It’s no big secret that SMEs have found it incredibly difficult to access funding from traditional lenders and big banks in the wake of the 2008 financial crisis. But what now, with economic growth remerging, will banks return to lending to SMEs as they did before?
Unfortunately, the simple answer to that question is no.
Banks remain largely risk averse even as SMEs across the UK see prospects for growth returning and good reasons to invest for future. But rather than letting opportunities pass them by, more and more are turning to alternative sources of finance when traditional routes to funds remain blocked.
Here are 4 of the most popular emerging finance options helping UK SMEs:
1 – Using assets
Asset refinancing is ideal for SMEs that are struggling with cash flow problems while having capital tied up in high value assets, such as heavy machinery or a fleet of vehicles. The process essentially involves a company selling and leasing back equipment or assets of value that a company owns in order to free up funds in the short term.
On the other side of the equation and for SMEs that need quick access to specific tools, vehicles or equipment, asset finance can be a viable and attractive option. The process is as simple as leasing specified assets at a price agreed by all relevant parties up front and it allows SMEs to pay for large and important purchases over extended periods rather than in one fell swoop.
2 – Invoice finance
Another means of raising funds and easing cash flow concerns as an SME is invoice factoring and invoice discounting, both of which allow companies to raise cash essentially by selling the rights to money they’re owed for a fee.
In the case of factoring, the purchaser of an invoice takes up responsibility for ensuring payments are received, which can be good news for small companies who can then focus on winning new business and meeting existing customer demand. Invoice discounting is very similar to factoring but with the distinction that a company remains responsible for chasing up payments after an invoice is sold.
The key issue to balance for SMEs considering using invoice finance is whether an immediate cash injection might be of greater value in the longer term than holding on for customers to make payments at an unknown point in the future. So a small company in crisis, for example, might turn to invoice financing as a solution when other alternative routes to funding are simply not available.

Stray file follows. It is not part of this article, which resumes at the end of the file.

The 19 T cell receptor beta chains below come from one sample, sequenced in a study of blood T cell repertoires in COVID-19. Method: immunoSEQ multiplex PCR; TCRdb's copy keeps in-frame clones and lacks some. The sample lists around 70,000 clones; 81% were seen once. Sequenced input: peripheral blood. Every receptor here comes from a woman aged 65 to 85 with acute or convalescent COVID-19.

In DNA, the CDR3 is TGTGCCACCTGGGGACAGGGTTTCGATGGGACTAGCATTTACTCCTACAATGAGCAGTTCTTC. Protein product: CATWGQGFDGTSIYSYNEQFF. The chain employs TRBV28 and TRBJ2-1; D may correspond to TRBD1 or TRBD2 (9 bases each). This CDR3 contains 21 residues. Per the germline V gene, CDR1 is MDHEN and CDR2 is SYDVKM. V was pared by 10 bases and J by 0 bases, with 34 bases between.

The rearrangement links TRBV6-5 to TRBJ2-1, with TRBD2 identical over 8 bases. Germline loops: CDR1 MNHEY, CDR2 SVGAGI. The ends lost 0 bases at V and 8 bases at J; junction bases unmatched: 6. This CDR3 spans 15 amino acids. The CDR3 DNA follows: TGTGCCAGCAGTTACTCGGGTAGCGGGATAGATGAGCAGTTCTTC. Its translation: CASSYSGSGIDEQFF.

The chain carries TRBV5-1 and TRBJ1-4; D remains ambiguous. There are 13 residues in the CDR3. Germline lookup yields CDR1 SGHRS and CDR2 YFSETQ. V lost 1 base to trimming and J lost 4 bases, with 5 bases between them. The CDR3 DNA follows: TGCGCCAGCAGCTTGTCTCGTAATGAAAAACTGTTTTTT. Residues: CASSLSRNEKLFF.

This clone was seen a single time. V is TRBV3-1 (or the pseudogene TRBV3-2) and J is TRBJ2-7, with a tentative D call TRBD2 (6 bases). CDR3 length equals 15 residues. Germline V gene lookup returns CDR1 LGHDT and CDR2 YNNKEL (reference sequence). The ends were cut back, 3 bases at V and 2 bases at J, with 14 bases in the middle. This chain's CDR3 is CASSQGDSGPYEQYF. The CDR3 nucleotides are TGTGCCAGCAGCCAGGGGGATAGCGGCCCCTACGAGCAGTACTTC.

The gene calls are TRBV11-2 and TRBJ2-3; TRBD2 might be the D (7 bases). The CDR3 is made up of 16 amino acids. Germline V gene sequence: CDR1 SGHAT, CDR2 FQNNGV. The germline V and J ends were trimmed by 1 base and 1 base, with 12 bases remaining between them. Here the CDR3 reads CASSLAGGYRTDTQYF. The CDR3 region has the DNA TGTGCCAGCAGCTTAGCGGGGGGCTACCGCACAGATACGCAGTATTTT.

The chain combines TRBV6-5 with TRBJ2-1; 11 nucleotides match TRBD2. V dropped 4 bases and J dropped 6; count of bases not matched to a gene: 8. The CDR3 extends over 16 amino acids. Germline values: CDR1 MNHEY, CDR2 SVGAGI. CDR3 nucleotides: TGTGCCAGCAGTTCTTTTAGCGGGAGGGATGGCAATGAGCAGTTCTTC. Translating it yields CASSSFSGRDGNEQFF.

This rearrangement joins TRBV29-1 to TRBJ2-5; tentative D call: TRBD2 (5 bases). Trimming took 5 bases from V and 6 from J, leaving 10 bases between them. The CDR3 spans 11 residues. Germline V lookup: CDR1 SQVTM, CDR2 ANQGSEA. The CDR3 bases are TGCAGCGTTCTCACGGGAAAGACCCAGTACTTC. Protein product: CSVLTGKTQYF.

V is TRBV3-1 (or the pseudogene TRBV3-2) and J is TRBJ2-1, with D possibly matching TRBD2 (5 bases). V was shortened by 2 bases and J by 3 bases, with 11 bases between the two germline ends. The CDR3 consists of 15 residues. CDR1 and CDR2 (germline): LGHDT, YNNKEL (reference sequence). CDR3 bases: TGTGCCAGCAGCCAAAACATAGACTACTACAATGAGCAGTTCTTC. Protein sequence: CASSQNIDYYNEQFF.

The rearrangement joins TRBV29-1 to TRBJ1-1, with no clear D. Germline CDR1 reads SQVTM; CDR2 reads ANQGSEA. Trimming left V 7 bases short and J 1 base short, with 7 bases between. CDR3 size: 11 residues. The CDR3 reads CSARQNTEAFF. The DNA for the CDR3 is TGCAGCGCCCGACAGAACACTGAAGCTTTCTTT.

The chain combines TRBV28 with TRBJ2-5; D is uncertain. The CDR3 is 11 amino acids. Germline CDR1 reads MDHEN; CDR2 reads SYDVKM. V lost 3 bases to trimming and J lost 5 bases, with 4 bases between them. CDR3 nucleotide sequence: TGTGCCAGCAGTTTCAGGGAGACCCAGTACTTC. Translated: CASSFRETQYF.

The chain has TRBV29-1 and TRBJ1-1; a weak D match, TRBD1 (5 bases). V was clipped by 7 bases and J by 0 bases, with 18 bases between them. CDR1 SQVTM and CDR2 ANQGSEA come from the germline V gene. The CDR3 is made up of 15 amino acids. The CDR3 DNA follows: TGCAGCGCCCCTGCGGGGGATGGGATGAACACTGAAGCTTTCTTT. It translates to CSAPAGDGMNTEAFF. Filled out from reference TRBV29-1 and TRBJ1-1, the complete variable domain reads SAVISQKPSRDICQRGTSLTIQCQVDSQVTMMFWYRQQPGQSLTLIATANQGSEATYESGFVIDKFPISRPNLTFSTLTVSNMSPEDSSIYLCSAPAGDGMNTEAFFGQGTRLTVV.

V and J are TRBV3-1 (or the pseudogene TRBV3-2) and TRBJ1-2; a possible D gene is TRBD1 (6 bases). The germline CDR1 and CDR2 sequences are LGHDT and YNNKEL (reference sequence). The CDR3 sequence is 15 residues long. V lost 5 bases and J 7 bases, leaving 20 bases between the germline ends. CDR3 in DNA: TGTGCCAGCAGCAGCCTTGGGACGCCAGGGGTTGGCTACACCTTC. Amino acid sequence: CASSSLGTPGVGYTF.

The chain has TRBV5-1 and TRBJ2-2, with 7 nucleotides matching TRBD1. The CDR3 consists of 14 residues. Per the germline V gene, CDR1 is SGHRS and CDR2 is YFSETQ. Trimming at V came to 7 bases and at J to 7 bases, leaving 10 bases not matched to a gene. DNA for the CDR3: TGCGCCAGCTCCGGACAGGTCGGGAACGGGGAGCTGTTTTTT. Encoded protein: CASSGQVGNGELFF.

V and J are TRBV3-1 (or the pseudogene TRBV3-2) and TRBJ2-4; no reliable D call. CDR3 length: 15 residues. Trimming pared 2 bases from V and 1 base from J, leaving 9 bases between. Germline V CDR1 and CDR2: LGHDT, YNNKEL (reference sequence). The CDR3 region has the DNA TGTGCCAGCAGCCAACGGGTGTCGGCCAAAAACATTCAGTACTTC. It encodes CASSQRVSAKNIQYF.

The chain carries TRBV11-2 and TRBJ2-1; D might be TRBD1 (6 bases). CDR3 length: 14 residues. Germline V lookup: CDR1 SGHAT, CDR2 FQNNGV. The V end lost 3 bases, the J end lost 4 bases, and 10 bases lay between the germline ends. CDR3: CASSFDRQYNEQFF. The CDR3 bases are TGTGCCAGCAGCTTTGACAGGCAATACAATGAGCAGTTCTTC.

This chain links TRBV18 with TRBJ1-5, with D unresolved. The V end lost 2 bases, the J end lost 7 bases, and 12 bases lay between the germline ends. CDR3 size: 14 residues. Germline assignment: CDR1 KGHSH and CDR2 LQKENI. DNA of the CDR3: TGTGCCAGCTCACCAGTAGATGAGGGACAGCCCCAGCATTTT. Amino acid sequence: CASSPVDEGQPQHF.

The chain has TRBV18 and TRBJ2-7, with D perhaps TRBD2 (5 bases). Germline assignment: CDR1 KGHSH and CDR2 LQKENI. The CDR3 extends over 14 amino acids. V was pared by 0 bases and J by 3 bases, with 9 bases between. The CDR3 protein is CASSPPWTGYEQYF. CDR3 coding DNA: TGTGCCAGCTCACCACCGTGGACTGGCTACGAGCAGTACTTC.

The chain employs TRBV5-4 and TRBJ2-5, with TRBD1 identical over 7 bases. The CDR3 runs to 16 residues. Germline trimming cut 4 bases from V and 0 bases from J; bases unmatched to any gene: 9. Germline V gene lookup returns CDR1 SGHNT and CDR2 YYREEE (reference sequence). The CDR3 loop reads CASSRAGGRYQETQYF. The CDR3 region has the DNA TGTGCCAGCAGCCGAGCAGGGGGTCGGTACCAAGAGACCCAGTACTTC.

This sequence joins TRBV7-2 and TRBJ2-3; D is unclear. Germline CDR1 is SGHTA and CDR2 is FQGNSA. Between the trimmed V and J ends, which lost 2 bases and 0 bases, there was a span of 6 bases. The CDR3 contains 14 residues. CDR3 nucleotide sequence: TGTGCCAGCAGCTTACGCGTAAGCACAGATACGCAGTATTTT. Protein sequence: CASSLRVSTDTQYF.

3 – Crowdfunding
Many of the growing trends in the context of alternative funding for SMEs have been made easier by purpose-built online platforms – and crowd funding perhaps more than any other. The process is based on bringing businesses, ideas and investors together online and typically involves contributors taking a small equity holding in small-scale businesses.
Technology startups and digital enterprises are particularly well placed to benefit from crowdfunding as an alternative means of raising finance because they are often able to generate great optimism and hype among investors. However, crowdfunding is also emerging as an appealing route to finance for well-established companies struggling to find funding through traditional means.
Among a growing list of crowdfunding success stories are the company behind the intelligent email system Fantoo, which raised £450,000 before its launch in late 2013, and the virtual reality startup Oculus Rift, which was bought by Facebook for $2bn earlier this year.
4 – Community development finance institutions
Community development finance institutions (CDFI) have emerged in response to difficulties that community groups and small businesses have had in securing finance from banks and traditional lenders in recent years.
CDFIs exist as social enterprises and they are designed to offer affordable credit to organisations that have few alternatives in terms of funding options. Typically, the work of CDFIs is focused on providing essential financial services and lending facilities to SMEs that serve a local community in important ways rather than those simply looking to grow and make big profits.
There are now dozens of CDFIs operating across the UK and hundreds of SMEs are turning to them in response to acute cash flow problems and in order to secure small but much-needed loans at affordable rates. The institutions are not charities but they are designed to be approachable and flexible in the way that they operate and lend money, with the focus very much on helping companies that have been refused credit by banks.
Getting the right advice
Alternative sources of finance are becoming an increasingly common part of the SME landscape in the UK and elsewhere in the world. There is great potential in the industry and innovative finance solutions are helping to fuel the growth of small businesses across a huge variety of sectors.
What SMEs leaders ought to have in mind however as they seek out alternative routes to finance is that there can be unexpected complexity involved and expert advice can be invaluable.
Find more information on Conrad’s website